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Bhutan's Secret for Happiness

Progressive economists who believe that measuring wealth solely in monetary terms skews government policy to favor greed have started looking to Bhutan for an alternative model.

Bhutan, a mountainous country about twice the size of Vermont, sits between India and China. In 1972, its British- and Bhutan-educated and Buddhist-influenced king adopted Gross National Happiness (GNH) as his country's priority. Each year, Bhutan's prime minister reports to the National Assembly on “the four pillars of GNH: promotion of equitable and sustainable socioeconomic development; preservation and promotion of cultural values; conservation of the natural environment; and establishment of good governance.”

As a result, Bhutan has implemented policies such as: establishing public schools with rotation of teachers between rural and urban regions; providing both Western and traditional medicine; maintaining at least 60 percent of Bhutan's land as forest; and issuing, in March 2005, a draft constitution to establish a two-party democracy.

Although Bhutan's per capita household income remains among the lowest in the world, and despite unresolved tribal conflicts that have exiled Bhutanese of Nepalese descent to refugee camps, several indicators show a brighter picture. Althought 93 percent of Bhutan's labor force remains agricultural, life expectancy rose from 47 years to 66 years and infant mortality dropped from 103 per 1,000 live births to 60 per 1,000 between 1984 and 2001. The fraction of the population with access to safe drinking water rose from 45 percent to 75 percent in the same time period and adult literacy increased from 23 percent to 54 percent.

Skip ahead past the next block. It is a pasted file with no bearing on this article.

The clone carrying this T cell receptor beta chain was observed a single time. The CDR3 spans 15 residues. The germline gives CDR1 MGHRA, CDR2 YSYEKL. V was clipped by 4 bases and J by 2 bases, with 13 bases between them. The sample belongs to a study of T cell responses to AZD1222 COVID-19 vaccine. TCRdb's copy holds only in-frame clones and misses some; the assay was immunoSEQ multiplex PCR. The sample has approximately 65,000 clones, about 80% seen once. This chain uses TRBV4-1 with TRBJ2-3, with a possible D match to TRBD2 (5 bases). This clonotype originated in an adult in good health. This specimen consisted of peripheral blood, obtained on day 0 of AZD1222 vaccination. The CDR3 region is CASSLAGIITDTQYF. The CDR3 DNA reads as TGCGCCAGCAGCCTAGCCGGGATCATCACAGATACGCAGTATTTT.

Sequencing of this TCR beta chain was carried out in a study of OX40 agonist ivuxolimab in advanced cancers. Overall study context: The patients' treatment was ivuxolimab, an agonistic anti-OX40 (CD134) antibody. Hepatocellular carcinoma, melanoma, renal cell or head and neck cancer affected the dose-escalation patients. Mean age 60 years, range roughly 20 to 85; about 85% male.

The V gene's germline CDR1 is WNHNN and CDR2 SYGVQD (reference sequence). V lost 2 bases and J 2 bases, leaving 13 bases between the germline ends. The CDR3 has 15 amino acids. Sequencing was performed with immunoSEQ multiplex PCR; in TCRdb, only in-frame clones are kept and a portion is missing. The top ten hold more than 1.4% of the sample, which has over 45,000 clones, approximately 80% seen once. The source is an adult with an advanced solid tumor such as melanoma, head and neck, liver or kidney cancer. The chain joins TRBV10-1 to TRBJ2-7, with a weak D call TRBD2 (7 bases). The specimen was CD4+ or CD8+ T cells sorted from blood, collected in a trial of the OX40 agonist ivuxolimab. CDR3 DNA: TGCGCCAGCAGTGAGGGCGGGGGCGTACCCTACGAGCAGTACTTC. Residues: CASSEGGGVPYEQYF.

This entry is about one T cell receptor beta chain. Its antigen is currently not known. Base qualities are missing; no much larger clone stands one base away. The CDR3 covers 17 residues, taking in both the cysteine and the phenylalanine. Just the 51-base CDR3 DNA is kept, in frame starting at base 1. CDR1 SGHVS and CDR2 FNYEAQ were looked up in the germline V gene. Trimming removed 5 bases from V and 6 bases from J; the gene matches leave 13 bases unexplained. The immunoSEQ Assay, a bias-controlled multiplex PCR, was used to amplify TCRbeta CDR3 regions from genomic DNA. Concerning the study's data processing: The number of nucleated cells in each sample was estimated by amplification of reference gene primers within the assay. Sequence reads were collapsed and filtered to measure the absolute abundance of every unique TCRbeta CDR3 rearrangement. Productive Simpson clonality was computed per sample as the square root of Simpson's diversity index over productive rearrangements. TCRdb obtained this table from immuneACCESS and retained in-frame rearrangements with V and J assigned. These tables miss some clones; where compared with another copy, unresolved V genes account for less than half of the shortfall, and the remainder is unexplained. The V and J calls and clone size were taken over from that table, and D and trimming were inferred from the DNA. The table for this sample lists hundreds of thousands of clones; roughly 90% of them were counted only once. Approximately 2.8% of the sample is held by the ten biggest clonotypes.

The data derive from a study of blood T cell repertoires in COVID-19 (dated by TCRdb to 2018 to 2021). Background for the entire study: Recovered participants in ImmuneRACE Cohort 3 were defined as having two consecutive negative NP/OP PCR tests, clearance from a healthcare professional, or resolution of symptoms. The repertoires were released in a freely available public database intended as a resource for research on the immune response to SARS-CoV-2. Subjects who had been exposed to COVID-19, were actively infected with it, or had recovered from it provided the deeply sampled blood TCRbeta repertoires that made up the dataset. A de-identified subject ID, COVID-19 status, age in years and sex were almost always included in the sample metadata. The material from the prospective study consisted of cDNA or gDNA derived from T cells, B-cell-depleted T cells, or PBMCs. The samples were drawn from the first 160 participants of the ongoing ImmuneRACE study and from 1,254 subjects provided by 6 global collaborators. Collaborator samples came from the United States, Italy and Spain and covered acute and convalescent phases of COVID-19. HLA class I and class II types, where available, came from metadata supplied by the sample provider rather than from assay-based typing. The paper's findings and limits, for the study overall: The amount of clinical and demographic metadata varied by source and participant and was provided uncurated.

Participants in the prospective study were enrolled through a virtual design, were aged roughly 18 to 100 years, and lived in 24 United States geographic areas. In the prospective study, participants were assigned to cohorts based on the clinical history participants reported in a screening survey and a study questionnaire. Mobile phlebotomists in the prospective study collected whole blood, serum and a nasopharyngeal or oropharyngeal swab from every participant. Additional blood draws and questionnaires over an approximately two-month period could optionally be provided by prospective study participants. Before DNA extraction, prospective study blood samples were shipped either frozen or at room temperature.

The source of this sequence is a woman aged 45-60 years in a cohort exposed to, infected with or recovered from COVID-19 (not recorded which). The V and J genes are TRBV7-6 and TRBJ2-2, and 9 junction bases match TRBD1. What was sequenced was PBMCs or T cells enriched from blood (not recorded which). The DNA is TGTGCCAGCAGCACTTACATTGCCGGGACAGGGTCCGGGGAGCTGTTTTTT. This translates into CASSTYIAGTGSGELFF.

Other countries are beginning to consider adopting a GNH index. Canadian political scientist Dr. Ronald Colman organized a 2004 conference on Bhutan in Nova Scotia. Canada is currently developing a national well-being index to assess community vitality. In June 2005, Britain issued a summary of sustainable development indicators as a first attempt at creating a quality of life index.

While its success is neither definitive nor, perhaps, fully exportable, Bhutan's experience with Gross National Happiness has attracted worldwide attention.


Pamela Chang is a contributing editor of YES! Magazine

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